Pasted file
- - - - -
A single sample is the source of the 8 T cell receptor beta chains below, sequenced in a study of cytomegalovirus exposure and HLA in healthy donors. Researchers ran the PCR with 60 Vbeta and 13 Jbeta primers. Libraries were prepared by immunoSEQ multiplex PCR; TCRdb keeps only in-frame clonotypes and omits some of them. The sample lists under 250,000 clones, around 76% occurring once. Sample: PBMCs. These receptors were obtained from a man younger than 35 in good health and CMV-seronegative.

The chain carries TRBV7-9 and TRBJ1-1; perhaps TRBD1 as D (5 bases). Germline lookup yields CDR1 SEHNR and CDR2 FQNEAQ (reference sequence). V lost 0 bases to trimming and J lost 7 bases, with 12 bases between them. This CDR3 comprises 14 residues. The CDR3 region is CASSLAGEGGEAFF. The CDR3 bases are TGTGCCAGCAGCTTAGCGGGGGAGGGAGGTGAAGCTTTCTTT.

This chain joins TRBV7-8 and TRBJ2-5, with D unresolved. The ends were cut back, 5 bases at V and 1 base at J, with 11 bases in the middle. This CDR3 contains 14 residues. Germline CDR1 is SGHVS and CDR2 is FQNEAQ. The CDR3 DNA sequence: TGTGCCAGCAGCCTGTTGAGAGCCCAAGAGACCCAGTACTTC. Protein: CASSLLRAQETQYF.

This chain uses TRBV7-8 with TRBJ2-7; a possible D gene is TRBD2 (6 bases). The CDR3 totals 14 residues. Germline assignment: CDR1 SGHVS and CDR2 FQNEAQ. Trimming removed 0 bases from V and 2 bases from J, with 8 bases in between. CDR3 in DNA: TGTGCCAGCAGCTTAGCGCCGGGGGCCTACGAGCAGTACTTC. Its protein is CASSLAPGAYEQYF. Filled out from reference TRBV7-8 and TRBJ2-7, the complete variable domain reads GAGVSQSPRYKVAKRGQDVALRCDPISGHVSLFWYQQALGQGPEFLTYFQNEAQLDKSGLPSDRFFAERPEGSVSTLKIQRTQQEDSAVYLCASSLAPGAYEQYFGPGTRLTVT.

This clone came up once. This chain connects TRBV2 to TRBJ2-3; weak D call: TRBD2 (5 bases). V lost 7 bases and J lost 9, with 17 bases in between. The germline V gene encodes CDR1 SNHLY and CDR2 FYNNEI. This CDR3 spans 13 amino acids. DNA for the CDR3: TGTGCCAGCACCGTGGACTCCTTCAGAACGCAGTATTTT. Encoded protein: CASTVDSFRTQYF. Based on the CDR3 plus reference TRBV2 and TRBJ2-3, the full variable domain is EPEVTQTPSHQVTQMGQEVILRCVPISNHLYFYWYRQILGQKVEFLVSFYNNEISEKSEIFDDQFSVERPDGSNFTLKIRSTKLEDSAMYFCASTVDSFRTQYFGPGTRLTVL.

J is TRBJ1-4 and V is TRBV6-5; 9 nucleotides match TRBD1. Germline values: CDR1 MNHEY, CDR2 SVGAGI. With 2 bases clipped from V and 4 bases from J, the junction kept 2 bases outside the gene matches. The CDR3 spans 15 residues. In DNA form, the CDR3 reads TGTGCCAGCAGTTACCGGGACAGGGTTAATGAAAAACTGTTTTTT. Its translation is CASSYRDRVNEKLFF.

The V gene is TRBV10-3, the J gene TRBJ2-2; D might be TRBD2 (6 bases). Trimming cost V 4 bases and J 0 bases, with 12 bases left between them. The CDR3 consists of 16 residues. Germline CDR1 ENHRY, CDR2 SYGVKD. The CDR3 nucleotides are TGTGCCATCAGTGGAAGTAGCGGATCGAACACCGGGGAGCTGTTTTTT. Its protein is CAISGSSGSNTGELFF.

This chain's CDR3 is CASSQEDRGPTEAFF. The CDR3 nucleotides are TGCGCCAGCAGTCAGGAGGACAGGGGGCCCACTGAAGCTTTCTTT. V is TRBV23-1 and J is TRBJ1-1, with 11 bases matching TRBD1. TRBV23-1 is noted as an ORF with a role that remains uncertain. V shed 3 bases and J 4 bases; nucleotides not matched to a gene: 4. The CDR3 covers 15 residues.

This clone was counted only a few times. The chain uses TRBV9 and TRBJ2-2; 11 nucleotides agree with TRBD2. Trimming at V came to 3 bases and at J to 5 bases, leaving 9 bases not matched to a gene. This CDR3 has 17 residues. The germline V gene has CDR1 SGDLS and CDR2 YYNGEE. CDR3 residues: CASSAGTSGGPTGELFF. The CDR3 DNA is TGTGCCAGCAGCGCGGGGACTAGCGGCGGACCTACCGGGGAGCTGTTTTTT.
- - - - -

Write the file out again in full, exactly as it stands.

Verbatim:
A single sample is the source of the 8 T cell receptor beta chains below, sequenced in a study of cytomegalovirus exposure and HLA in healthy donors. Researchers ran the PCR with 60 Vbeta and 13 Jbeta primers. Libraries were prepared by immunoSEQ multiplex PCR; TCRdb keeps only in-frame clonotypes and omits some of them. The sample lists under 250,000 clones, around 76% occurring once. Sample: PBMCs. These receptors were obtained from a man younger than 35 in good health and CMV-seronegative.

The chain carries TRBV7-9 and TRBJ1-1; perhaps TRBD1 as D (5 bases). Germline lookup yields CDR1 SEHNR and CDR2 FQNEAQ (reference sequence). V lost 0 bases to trimming and J lost 7 bases, with 12 bases between them. This CDR3 comprises 14 residues. The CDR3 region is CASSLAGEGGEAFF. The CDR3 bases are TGTGCCAGCAGCTTAGCGGGGGAGGGAGGTGAAGCTTTCTTT.

This chain joins TRBV7-8 and TRBJ2-5, with D unresolved. The ends were cut back, 5 bases at V and 1 base at J, with 11 bases in the middle. This CDR3 contains 14 residues. Germline CDR1 is SGHVS and CDR2 is FQNEAQ. The CDR3 DNA sequence: TGTGCCAGCAGCCTGTTGAGAGCCCAAGAGACCCAGTACTTC. Protein: CASSLLRAQETQYF.

This chain uses TRBV7-8 with TRBJ2-7; a possible D gene is TRBD2 (6 bases). The CDR3 totals 14 residues. Germline assignment: CDR1 SGHVS and CDR2 FQNEAQ. Trimming removed 0 bases from V and 2 bases from J, with 8 bases in between. CDR3 in DNA: TGTGCCAGCAGCTTAGCGCCGGGGGCCTACGAGCAGTACTTC. Its protein is CASSLAPGAYEQYF. Filled out from reference TRBV7-8 and TRBJ2-7, the complete variable domain reads GAGVSQSPRYKVAKRGQDVALRCDPISGHVSLFWYQQALGQGPEFLTYFQNEAQLDKSGLPSDRFFAERPEGSVSTLKIQRTQQEDSAVYLCASSLAPGAYEQYFGPGTRLTVT.

This clone came up once. This chain connects TRBV2 to TRBJ2-3; weak D call: TRBD2 (5 bases). V lost 7 bases and J lost 9, with 17 bases in between. The germline V gene encodes CDR1 SNHLY and CDR2 FYNNEI. This CDR3 spans 13 amino acids. DNA for the CDR3: TGTGCCAGCACCGTGGACTCCTTCAGAACGCAGTATTTT. Encoded protein: CASTVDSFRTQYF. Based on the CDR3 plus reference TRBV2 and TRBJ2-3, the full variable domain is EPEVTQTPSHQVTQMGQEVILRCVPISNHLYFYWYRQILGQKVEFLVSFYNNEISEKSEIFDDQFSVERPDGSNFTLKIRSTKLEDSAMYFCASTVDSFRTQYFGPGTRLTVL.

J is TRBJ1-4 and V is TRBV6-5; 9 nucleotides match TRBD1. Germline values: CDR1 MNHEY, CDR2 SVGAGI. With 2 bases clipped from V and 4 bases from J, the junction kept 2 bases outside the gene matches. The CDR3 spans 15 residues. In DNA form, the CDR3 reads TGTGCCAGCAGTTACCGGGACAGGGTTAATGAAAAACTGTTTTTT. Its translation is CASSYRDRVNEKLFF.

The V gene is TRBV10-3, the J gene TRBJ2-2; D might be TRBD2 (6 bases). Trimming cost V 4 bases and J 0 bases, with 12 bases left between them. The CDR3 consists of 16 residues. Germline CDR1 ENHRY, CDR2 SYGVKD. The CDR3 nucleotides are TGTGCCATCAGTGGAAGTAGCGGATCGAACACCGGGGAGCTGTTTTTT. Its protein is CAISGSSGSNTGELFF.

This chain's CDR3 is CASSQEDRGPTEAFF. The CDR3 nucleotides are TGCGCCAGCAGTCAGGAGGACAGGGGGCCCACTGAAGCTTTCTTT. V is TRBV23-1 and J is TRBJ1-1, with 11 bases matching TRBD1. TRBV23-1 is noted as an ORF with a role that remains uncertain. V shed 3 bases and J 4 bases; nucleotides not matched to a gene: 4. The CDR3 covers 15 residues.

This clone was counted only a few times. The chain uses TRBV9 and TRBJ2-2; 11 nucleotides agree with TRBD2. Trimming at V came to 3 bases and at J to 5 bases, leaving 9 bases not matched to a gene. This CDR3 has 17 residues. The germline V gene has CDR1 SGDLS and CDR2 YYNGEE. CDR3 residues: CASSAGTSGGPTGELFF. The CDR3 DNA is TGTGCCAGCAGCGCGGGGACTAGCGGCGGACCTACCGGGGAGCTGTTTTTT.